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Exercising the Brain Can Help to Keep You Mentally Sharp Posted: 22nd May 2019

Word and number games, such as Sudoku and crossword puzzles, have been found to improve brain function and keep the mind sharp. A new study completed by the University of Exeter and King’s College London, which interviewed over 19,000 participants over the age of 50, found that those who regularly challenge themselves with these types of games and puzzles had better memory recall and longer attention spans compared to participants who did not.

The study found that you can knock a whopping 10 years off mental aging by actively taking part in these activities that help to stimulate thinking and problem solving, with puzzling loving participants showing to have brain function equivalent to people 10 years younger than their age. Regularly taking the time to do games and puzzles can help keep brains working better for longer as well as helping to improve focus and attention day to day.  Word puzzles, in particular, have been shown to boost mood and reduce stress, as well as helping to expand our vocabularies.

Sounds like it’s time to dust off the scrabble board or look out the Sudoku stocking filler from last Christmas! Here are seven other ways you can help to boost mental function.

Never stop learning

Keeping curious and making a commitment to never stop learning will help to keep the brain firing. A lot of people will be mentally stimulated at work but once you hit retirement age it’s more important than ever to take up a hobby or interest that will keep you mentally stimulated. It’s all about building and strengthening brain connections – whether it’s reading, puzzles, taking a class or learning a new skill, it’s good to keep busy and challenged.

Draw upon all senses

Involving and engaging all your senses is very good for brain function, especially when it comes to recall. The more of your brain involved and ‘lit up’ when learning something new, the better you’ll be able to remember later, so draw upon all your senses as you venture into new territory. Take time to smell and taste each ingredient when cooking a new dish in the kitchen, for example, and pay attention to the pattern and textures of plants and flowers when gardening and learning new plant names.

Keep positive

There are many well-ingrained negative stereotypes when it comes to getting older and resigning to the fact that your memory and mental capacity slows. However, keeping positive and curious can go a long way to busting these attitudes and realising that there are things you can do to help your own memory is a powerful motivator for good practice – so keep that Sudoku to hand. Keeping a sense of humour when you do occasionally forget a name or appointment is a good call too, we are all human after all!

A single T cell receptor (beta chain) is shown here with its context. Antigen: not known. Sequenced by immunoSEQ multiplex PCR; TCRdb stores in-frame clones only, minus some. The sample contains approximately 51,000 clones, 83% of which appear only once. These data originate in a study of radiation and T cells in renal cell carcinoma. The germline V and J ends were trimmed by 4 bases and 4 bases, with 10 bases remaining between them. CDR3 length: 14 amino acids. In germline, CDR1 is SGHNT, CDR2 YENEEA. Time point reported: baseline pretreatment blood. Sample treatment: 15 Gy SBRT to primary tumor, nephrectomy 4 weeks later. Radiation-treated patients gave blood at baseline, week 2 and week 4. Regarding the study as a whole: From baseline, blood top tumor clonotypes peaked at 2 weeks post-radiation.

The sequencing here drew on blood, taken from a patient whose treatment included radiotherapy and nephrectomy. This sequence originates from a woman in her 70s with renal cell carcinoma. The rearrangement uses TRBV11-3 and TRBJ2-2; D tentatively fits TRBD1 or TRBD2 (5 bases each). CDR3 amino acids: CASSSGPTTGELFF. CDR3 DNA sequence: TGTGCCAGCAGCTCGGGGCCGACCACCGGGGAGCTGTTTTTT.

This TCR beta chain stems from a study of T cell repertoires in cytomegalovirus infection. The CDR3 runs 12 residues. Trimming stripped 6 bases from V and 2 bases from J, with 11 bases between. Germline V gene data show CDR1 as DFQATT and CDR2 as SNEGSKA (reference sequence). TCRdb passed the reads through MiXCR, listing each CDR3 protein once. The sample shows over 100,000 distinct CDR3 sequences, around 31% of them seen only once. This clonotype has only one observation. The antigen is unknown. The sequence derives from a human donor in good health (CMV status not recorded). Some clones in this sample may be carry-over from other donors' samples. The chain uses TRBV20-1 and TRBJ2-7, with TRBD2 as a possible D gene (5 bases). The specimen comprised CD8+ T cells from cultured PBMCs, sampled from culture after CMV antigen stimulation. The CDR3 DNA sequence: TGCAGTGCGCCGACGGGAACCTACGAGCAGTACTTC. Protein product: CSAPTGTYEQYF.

Use organisers and planners

Keeping your home and life organised can help negate feelings of being scattered – from misplacing your keys at home to missing appointments. Use diaries, calendars and technology to help remind you of your schedule and have appointed places in the home for important everyday items. This will leave more space and brain capacity for attention on more complex or interesting things.

Repeat, repeat, repeat

Reinforce brain and memory connections by repeating new information, either out loud or by writing it down. For example, when meeting someone new, use their name again when you first ask them a question so you have repeated the new name out loud. More complex information can be better remembered by taking time to write it down.

Pace your learning

When repeating new information, like with exam revision, it’s better to avoid cramming in a short space of time. If you want the best chance of remembering it long term, repeat new information a few times at first, then try to recall it again, over increasingly longer periods of time – once an hour, every couple of hours, once a day etc. This is especially good for more complex information with lots of fine detail.

Use mnemonics

These are handy for facts that are trickier to recall, especially if you need to think fast, and are either in the form of acronyms such a ‘RICE’, the first aid guide for injuries that stands for Rest, Ice, Compression, Elevation or in the form of sentences such as ‘Never Eat Shredded Wheat’, a memory aid for ‘North, East, South, West’. You can get creative and make your own, as long as it’s catchy and easy for you to remember personally!


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